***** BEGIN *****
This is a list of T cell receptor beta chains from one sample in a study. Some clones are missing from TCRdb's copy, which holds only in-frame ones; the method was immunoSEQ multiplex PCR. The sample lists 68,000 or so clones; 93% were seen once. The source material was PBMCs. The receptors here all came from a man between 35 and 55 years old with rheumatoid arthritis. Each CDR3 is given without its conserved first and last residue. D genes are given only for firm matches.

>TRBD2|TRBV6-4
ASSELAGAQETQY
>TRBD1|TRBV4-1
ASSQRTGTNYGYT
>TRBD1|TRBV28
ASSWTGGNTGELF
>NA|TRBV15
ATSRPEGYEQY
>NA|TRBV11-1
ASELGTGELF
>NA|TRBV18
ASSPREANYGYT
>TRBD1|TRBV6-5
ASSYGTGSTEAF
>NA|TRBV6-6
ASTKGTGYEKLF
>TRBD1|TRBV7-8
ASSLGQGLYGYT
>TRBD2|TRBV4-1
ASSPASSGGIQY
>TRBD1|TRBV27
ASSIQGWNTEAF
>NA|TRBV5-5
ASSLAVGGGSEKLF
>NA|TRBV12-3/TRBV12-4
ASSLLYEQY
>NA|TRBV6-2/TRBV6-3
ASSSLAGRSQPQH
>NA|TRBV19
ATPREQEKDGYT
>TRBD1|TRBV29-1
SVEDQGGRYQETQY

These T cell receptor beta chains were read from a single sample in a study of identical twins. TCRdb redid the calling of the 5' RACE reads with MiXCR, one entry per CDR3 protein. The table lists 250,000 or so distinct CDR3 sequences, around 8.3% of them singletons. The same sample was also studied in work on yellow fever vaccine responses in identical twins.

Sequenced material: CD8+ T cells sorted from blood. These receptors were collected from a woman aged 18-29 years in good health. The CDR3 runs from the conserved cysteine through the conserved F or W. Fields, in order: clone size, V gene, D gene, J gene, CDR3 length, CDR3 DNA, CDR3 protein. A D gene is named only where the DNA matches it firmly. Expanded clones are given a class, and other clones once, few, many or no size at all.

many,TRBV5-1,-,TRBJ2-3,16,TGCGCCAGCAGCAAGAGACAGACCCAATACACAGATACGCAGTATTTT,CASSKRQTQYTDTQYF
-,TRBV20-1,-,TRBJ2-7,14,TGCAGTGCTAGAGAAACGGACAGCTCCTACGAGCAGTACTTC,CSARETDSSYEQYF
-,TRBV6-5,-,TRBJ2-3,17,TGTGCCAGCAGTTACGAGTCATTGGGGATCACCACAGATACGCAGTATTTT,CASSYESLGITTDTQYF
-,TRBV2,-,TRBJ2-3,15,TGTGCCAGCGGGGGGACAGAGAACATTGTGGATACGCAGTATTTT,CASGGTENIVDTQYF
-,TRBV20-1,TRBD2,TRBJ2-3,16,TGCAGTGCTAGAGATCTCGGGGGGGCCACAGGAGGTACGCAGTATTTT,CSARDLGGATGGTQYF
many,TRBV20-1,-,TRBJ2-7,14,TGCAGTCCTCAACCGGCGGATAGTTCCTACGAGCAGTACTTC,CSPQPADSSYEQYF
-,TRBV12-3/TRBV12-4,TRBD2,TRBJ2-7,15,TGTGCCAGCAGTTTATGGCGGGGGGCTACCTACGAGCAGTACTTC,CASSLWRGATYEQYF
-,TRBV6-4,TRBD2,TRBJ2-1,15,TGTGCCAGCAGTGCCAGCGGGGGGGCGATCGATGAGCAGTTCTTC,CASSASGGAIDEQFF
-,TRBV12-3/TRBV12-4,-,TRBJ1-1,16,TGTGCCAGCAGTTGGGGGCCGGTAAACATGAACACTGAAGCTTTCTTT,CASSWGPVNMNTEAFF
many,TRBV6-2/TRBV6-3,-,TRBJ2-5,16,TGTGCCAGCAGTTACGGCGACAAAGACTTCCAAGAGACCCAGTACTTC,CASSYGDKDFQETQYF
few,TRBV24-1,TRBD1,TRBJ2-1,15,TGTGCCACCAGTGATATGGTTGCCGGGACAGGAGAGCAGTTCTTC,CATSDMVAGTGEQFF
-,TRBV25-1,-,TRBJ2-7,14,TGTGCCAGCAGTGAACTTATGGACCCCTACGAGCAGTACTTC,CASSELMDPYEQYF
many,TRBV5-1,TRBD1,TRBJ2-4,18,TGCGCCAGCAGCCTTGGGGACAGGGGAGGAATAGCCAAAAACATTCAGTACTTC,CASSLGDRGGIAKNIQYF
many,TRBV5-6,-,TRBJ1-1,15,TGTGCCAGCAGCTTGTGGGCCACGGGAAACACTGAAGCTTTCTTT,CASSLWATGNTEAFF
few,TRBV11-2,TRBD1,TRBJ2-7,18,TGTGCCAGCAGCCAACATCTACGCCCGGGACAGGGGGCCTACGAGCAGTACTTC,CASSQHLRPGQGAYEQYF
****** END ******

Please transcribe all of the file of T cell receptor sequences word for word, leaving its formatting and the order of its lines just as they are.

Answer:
This is a list of T cell receptor beta chains from one sample in a study. Some clones are missing from TCRdb's copy, which holds only in-frame ones; the method was immunoSEQ multiplex PCR. The sample lists 68,000 or so clones; 93% were seen once. The source material was PBMCs. The receptors here all came from a man between 35 and 55 years old with rheumatoid arthritis. Each CDR3 is given without its conserved first and last residue. D genes are given only for firm matches.

>TRBD2|TRBV6-4
ASSELAGAQETQY
>TRBD1|TRBV4-1
ASSQRTGTNYGYT
>TRBD1|TRBV28
ASSWTGGNTGELF
>NA|TRBV15
ATSRPEGYEQY
>NA|TRBV11-1
ASELGTGELF
>NA|TRBV18
ASSPREANYGYT
>TRBD1|TRBV6-5
ASSYGTGSTEAF
>NA|TRBV6-6
ASTKGTGYEKLF
>TRBD1|TRBV7-8
ASSLGQGLYGYT
>TRBD2|TRBV4-1
ASSPASSGGIQY
>TRBD1|TRBV27
ASSIQGWNTEAF
>NA|TRBV5-5
ASSLAVGGGSEKLF
>NA|TRBV12-3/TRBV12-4
ASSLLYEQY
>NA|TRBV6-2/TRBV6-3
ASSSLAGRSQPQH
>NA|TRBV19
ATPREQEKDGYT
>TRBD1|TRBV29-1
SVEDQGGRYQETQY

These T cell receptor beta chains were read from a single sample in a study of identical twins. TCRdb redid the calling of the 5' RACE reads with MiXCR, one entry per CDR3 protein. The table lists 250,000 or so distinct CDR3 sequences, around 8.3% of them singletons. The same sample was also studied in work on yellow fever vaccine responses in identical twins.

Sequenced material: CD8+ T cells sorted from blood. These receptors were collected from a woman aged 18-29 years in good health. The CDR3 runs from the conserved cysteine through the conserved F or W. Fields, in order: clone size, V gene, D gene, J gene, CDR3 length, CDR3 DNA, CDR3 protein. A D gene is named only where the DNA matches it firmly. Expanded clones are given a class, and other clones once, few, many or no size at all.

many,TRBV5-1,-,TRBJ2-3,16,TGCGCCAGCAGCAAGAGACAGACCCAATACACAGATACGCAGTATTTT,CASSKRQTQYTDTQYF
-,TRBV20-1,-,TRBJ2-7,14,TGCAGTGCTAGAGAAACGGACAGCTCCTACGAGCAGTACTTC,CSARETDSSYEQYF
-,TRBV6-5,-,TRBJ2-3,17,TGTGCCAGCAGTTACGAGTCATTGGGGATCACCACAGATACGCAGTATTTT,CASSYESLGITTDTQYF
-,TRBV2,-,TRBJ2-3,15,TGTGCCAGCGGGGGGACAGAGAACATTGTGGATACGCAGTATTTT,CASGGTENIVDTQYF
-,TRBV20-1,TRBD2,TRBJ2-3,16,TGCAGTGCTAGAGATCTCGGGGGGGCCACAGGAGGTACGCAGTATTTT,CSARDLGGATGGTQYF
many,TRBV20-1,-,TRBJ2-7,14,TGCAGTCCTCAACCGGCGGATAGTTCCTACGAGCAGTACTTC,CSPQPADSSYEQYF
-,TRBV12-3/TRBV12-4,TRBD2,TRBJ2-7,15,TGTGCCAGCAGTTTATGGCGGGGGGCTACCTACGAGCAGTACTTC,CASSLWRGATYEQYF
-,TRBV6-4,TRBD2,TRBJ2-1,15,TGTGCCAGCAGTGCCAGCGGGGGGGCGATCGATGAGCAGTTCTTC,CASSASGGAIDEQFF
-,TRBV12-3/TRBV12-4,-,TRBJ1-1,16,TGTGCCAGCAGTTGGGGGCCGGTAAACATGAACACTGAAGCTTTCTTT,CASSWGPVNMNTEAFF
many,TRBV6-2/TRBV6-3,-,TRBJ2-5,16,TGTGCCAGCAGTTACGGCGACAAAGACTTCCAAGAGACCCAGTACTTC,CASSYGDKDFQETQYF
few,TRBV24-1,TRBD1,TRBJ2-1,15,TGTGCCACCAGTGATATGGTTGCCGGGACAGGAGAGCAGTTCTTC,CATSDMVAGTGEQFF
-,TRBV25-1,-,TRBJ2-7,14,TGTGCCAGCAGTGAACTTATGGACCCCTACGAGCAGTACTTC,CASSELMDPYEQYF
many,TRBV5-1,TRBD1,TRBJ2-4,18,TGCGCCAGCAGCCTTGGGGACAGGGGAGGAATAGCCAAAAACATTCAGTACTTC,CASSLGDRGGIAKNIQYF
many,TRBV5-6,-,TRBJ1-1,15,TGTGCCAGCAGCTTGTGGGCCACGGGAAACACTGAAGCTTTCTTT,CASSLWATGNTEAFF
few,TRBV11-2,TRBD1,TRBJ2-7,18,TGTGCCAGCAGCCAACATCTACGCCCGGGACAGGGGGCCTACGAGCAGTACTTC,CASSQHLRPGQGAYEQYF